The Weekend Australian - Review - - Contents - Greg Sheri­dan

When you dis­cover a new word, it’s worth cel­e­brat­ing. The prob­lem is, if you’ve reached deep mid­dle age and the word is new to you, it’s prob­a­bly not us­able. There was per­haps a time when read­ers would be im­pressed by the odd ob­scure word, es­pe­cially if con­text or ono­matopoeia gave them a chance of clev­erly guess­ing its mean­ing. And there was even a time when they might have looked it up.

Now we con­front a para­dox. While dig­i­tal re­sources mean you can dis­cover a new word’s se­crets more eas­ily than ever be­fore, peo­ple are more im­pa­tient with any­thing they don’t un­der­stand than ever be­fore; no­body can be both­ered. That might be be­cause they’re read­ing the word on the phone on which they would need to look it up. But I fear that road will lead to im­pen­e­tra­ble semi­otic swamps.

Semi­otic it­self is a word you can barely use now in re­spectable com­pany. Here is a more or less ran­dom list of words — and I’m not go­ing to help you with the mean­ing of any of them — that were once quite the thing but would now turn off, alien­ate, an­noy and ul­ti­mately lose al­most all you read­ers: irenic, solip­sism, con­flux­ion, verisimil­i­tude.

Then there is a grey zone of words that are not quite dead but are well on their way, words such as egre­gious and ephemera, words Gough Whit­lam would hap­pily have used in big speeches. Such words tend to work bet­ter for op­po­si­tion lead­ers sound­ing im­pres­sive than for gov­ern­ments de­liv­er­ing re­sults — never for­get that Gough suf­fered the great­est sin­gle land­slide de­feat in Aus­tralian his­tory — but no­body would now use them in a speech aimed at any­thing re­motely re­sem­bling a gen­eral au­di­ence.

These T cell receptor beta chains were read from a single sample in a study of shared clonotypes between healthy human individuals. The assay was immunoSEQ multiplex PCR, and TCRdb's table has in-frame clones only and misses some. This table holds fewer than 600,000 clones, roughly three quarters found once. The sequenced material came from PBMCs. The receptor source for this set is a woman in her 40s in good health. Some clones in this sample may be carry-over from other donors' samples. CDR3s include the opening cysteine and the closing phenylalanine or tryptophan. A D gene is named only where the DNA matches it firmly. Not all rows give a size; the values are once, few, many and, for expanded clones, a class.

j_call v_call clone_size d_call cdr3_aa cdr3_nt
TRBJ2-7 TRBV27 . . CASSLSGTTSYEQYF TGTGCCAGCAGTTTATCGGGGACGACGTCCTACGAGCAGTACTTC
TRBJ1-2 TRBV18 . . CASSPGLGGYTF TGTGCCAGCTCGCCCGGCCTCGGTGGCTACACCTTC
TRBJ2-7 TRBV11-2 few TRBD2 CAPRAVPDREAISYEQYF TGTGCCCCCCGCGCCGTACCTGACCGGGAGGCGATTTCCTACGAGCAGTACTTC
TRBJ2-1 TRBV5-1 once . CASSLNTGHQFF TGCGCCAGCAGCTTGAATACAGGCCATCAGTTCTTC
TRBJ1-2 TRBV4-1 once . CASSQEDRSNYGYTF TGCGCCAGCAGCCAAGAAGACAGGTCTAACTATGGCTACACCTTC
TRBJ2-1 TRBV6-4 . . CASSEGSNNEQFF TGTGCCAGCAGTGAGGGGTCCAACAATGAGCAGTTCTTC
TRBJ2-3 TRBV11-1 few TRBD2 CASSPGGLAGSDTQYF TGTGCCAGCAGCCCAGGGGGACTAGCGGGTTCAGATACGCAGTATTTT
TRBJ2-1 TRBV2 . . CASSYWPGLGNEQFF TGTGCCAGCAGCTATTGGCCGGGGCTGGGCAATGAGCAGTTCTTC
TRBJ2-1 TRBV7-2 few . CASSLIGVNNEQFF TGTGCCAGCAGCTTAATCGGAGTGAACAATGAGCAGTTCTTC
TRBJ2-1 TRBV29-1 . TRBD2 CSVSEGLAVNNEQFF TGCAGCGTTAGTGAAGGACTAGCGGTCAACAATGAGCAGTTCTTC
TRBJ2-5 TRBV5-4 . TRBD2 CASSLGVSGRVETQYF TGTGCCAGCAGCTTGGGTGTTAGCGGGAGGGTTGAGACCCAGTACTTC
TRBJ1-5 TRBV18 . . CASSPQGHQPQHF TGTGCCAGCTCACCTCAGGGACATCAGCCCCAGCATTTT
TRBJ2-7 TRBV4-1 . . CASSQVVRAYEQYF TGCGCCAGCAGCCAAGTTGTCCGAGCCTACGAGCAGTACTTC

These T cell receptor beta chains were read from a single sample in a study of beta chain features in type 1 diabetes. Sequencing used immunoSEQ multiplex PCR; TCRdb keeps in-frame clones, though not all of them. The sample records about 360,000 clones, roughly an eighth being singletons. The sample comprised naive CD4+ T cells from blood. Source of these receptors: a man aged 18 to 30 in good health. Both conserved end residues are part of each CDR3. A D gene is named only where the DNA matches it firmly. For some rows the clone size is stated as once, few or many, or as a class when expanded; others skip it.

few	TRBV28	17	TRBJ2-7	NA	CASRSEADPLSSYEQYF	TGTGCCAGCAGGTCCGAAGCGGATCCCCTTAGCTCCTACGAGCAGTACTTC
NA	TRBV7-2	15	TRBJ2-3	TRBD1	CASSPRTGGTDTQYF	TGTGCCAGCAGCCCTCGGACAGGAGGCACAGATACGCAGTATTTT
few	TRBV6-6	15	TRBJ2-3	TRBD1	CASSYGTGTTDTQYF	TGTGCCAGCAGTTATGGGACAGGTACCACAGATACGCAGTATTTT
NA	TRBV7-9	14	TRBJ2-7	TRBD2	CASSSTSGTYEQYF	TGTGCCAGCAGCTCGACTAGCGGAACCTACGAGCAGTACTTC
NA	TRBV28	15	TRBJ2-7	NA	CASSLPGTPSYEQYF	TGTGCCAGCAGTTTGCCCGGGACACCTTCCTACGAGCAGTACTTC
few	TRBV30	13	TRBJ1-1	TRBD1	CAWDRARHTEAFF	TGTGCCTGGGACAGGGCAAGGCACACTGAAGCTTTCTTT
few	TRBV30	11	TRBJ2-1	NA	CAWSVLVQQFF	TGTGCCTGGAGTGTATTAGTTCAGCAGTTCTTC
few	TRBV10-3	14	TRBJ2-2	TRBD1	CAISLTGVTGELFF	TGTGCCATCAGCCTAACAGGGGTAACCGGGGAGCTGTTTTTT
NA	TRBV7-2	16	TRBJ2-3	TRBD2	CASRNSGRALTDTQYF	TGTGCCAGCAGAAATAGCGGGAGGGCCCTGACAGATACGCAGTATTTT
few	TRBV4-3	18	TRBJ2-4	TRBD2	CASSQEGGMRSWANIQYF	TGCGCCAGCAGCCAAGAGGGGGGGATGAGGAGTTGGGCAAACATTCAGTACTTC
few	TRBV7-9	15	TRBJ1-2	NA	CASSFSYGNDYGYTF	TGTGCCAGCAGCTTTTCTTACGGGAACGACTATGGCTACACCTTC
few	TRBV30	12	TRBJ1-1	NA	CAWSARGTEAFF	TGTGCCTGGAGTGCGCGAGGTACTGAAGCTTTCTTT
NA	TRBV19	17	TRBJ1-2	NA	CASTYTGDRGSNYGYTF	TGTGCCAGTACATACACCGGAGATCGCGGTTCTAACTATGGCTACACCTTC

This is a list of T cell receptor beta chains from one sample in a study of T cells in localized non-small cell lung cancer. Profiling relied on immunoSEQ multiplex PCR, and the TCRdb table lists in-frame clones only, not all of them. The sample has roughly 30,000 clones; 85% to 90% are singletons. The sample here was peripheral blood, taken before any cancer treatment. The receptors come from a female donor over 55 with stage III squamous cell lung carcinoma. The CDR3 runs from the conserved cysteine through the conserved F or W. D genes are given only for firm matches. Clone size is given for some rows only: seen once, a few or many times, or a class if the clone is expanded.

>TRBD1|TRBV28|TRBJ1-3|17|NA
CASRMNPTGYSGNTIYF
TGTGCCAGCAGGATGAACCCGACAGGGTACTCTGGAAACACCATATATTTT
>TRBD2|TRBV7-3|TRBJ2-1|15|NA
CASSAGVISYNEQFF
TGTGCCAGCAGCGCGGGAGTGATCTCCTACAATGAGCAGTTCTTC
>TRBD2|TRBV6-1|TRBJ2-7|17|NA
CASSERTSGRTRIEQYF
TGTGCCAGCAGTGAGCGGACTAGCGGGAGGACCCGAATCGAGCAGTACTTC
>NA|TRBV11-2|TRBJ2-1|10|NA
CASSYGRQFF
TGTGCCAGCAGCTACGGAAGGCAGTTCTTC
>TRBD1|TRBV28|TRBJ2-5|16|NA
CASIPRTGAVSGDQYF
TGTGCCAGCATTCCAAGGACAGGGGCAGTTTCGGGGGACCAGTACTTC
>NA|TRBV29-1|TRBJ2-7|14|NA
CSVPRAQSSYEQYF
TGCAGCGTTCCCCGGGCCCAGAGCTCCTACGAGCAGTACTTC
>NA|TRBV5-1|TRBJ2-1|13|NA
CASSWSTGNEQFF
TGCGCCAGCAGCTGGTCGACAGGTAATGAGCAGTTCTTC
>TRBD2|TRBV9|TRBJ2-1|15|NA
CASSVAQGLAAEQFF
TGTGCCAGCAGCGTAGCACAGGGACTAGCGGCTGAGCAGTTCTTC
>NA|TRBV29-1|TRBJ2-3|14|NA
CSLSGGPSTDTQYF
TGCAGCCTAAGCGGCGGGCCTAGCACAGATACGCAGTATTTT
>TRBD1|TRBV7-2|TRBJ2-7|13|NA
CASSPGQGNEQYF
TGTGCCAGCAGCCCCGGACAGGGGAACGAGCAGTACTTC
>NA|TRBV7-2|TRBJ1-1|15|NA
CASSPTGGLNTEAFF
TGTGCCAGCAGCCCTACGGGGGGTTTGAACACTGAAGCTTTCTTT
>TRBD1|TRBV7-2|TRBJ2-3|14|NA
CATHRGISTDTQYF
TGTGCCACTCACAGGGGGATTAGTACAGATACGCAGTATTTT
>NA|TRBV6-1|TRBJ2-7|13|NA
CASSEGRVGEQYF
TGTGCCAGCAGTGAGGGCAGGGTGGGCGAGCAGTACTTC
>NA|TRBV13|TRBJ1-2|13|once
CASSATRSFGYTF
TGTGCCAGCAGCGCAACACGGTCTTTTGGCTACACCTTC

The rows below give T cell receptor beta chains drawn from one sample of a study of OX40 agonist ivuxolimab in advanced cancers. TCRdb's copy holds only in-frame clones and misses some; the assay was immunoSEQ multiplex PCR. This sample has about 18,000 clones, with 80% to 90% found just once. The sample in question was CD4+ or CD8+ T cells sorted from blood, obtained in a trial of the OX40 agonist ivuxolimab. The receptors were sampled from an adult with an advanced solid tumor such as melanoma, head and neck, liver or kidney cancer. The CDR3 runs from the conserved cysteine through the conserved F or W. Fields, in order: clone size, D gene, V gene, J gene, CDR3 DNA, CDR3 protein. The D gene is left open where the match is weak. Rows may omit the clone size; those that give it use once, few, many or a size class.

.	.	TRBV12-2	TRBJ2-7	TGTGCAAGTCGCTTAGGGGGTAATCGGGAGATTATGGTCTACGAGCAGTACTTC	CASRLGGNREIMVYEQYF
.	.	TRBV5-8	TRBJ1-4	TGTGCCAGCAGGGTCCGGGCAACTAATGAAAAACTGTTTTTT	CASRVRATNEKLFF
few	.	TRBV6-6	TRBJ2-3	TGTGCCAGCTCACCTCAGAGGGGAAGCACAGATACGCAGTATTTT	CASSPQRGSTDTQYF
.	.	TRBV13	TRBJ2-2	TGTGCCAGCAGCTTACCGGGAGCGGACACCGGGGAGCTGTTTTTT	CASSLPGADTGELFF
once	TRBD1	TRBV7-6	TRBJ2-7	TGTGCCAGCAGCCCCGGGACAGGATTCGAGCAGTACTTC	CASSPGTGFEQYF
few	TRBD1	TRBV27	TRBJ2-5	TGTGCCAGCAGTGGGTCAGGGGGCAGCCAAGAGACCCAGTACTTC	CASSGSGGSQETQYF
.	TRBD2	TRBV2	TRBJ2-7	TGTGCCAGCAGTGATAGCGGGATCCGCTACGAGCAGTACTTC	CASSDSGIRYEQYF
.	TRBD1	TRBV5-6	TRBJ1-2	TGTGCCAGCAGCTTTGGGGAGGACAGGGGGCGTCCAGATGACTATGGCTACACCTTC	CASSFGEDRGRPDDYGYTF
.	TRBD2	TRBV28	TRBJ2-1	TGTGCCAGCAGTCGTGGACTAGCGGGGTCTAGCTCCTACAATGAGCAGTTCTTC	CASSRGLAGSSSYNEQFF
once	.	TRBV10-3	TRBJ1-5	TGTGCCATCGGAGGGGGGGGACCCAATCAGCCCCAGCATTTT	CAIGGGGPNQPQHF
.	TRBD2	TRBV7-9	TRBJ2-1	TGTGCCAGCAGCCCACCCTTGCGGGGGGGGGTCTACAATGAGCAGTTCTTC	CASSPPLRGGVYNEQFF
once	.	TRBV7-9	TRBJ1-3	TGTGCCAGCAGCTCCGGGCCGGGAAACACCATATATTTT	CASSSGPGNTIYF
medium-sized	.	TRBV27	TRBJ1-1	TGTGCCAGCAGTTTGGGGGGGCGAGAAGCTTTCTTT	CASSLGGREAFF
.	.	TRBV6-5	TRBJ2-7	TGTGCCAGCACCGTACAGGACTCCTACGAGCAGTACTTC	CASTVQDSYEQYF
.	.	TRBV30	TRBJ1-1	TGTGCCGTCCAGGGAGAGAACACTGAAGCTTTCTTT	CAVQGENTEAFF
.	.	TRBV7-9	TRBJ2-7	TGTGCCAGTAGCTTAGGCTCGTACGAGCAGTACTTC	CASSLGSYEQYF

This de­prives us of half the plea­sure of dis­cov­er­ing new words. If you love words, you’re like an art col­lec­tor deal­ing in stolen works, who can hoard his trea­sures but not dis­play them.

There is a lit­tle more lee­way with for­eign words. Ev­ery­one likes the de­li­cious Ger­man schaden­freude, mean­ing the joy one takes in the mis­for­tune of some­one else, nor­mally an en­emy or ri­val. There is an equally splen­did Ger­man word, gluckschmerz, which means un­hap­pi­ness at the good for­tune of some­one else, typ­i­cally a friend you’re jeal­ous of, a mag­nif­i­cently un­wor­thy emo­tion that most peo­ple are guilty of at some time.

Us­ing for­eign words is one of the few ways you’re still al­lowed to be ver­bally pre­ten­tious in po­lite com­pany, though it can be eas­ily over­done. I pretty much gave up read­ing The New York Re­view of Books years ago when I came upon bil­dungsro­man in seven con­sec­u­tive book re­views (it’s pos­si­ble I’m ex­ag­ger­at­ing). This Ger­man word means a novel fo­cused on the de­vel­op­ment of a cen­tral char­ac­ter, in other words prob­a­bly most nov­els you’re ever likely to read.

Some words be­come in­tensely fash­ion­able with cer­tain sets, as bil­dungsro­man was for a time with book re­view­ers. Barry Humphries used to mock Aus­tralian jour­nal­ists for the use of the word largely, which is largely a mean­ing­less word.

I have a ter­ri­ble weak­ness for ad­verbs, an al­most wholly use­less if not cloy­ing (can I use cloy­ing?) ver­bal throat clear­ing of not very much ben­e­fit and largely re­dun­dant. This dread­ful weak­ness of mine was spot­ted by one of my ear­li­est crit­ics, a se­vere aunt who told me that the word very had no mean­ing at all.

This news­pa­per’s great for­mer ed­i­tor Les Hollings banned me al­to­gether from us­ing the word cur­rent, a word very nearly with­out merit and largely worth­less, nearly as bad as very and largely, in fact. (“There are more cur­rents in this edi­to­rial than in a cur­rant bun,” Les once justly thun­dered at me.)

Not the least of the im­pov­er­ish­ments of our pub­lic life is that po­lit­i­cal lead­ers use much smaller vo­cab­u­lar­ies than their pre­de­ces­sor. Don­ald Trump has taken this to an ex­treme. He hardly seems to know an ad­jec­tive be­sides beau­ti­ful and won­der­ful on the pos­i­tive and ter­ri­ble and hor­ri­ble on the neg­a­tive, al­most re­duc­ing lan­guage to Ge­orge Or­well’s dou­ble plus good and dou­ble plus bad. Still, at least he hasn’t de­clared that the prob­lem with the French is they have no word for en­tre­pre­neur.

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